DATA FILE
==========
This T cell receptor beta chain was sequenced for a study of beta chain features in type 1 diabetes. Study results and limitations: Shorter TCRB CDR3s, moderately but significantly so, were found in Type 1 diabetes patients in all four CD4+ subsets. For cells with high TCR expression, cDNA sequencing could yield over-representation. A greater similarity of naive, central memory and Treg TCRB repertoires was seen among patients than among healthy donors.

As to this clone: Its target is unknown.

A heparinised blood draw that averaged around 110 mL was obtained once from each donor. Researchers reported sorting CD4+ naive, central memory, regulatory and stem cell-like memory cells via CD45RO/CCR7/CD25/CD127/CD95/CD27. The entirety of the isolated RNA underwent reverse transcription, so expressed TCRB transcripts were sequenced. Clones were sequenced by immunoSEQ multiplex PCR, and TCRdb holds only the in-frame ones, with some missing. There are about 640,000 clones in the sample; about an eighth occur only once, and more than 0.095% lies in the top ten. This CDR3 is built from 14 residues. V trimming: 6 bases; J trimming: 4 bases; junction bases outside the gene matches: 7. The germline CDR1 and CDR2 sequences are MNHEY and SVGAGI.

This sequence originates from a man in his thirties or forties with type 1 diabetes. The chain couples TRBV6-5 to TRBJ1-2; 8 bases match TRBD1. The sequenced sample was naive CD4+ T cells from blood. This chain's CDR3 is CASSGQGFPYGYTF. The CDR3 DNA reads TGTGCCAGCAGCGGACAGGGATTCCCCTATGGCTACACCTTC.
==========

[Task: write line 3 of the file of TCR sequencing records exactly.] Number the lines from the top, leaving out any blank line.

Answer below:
A heparinised blood draw that averaged around 110 mL was obtained once from each donor. Researchers reported sorting CD4+ naive, central memory, regulatory and stem cell-like memory cells via CD45RO/CCR7/CD25/CD127/CD95/CD27. The entirety of the isolated RNA underwent reverse transcription, so expressed TCRB transcripts were sequenced. Clones were sequenced by immunoSEQ multiplex PCR, and TCRdb holds only the in-frame ones, with some missing. There are about 640,000 clones in the sample; about an eighth occur only once, and more than 0.095% lies in the top ten. This CDR3 is built from 14 residues. V trimming: 6 bases; J trimming: 4 bases; junction bases outside the gene matches: 7. The germline CDR1 and CDR2 sequences are MNHEY and SVGAGI.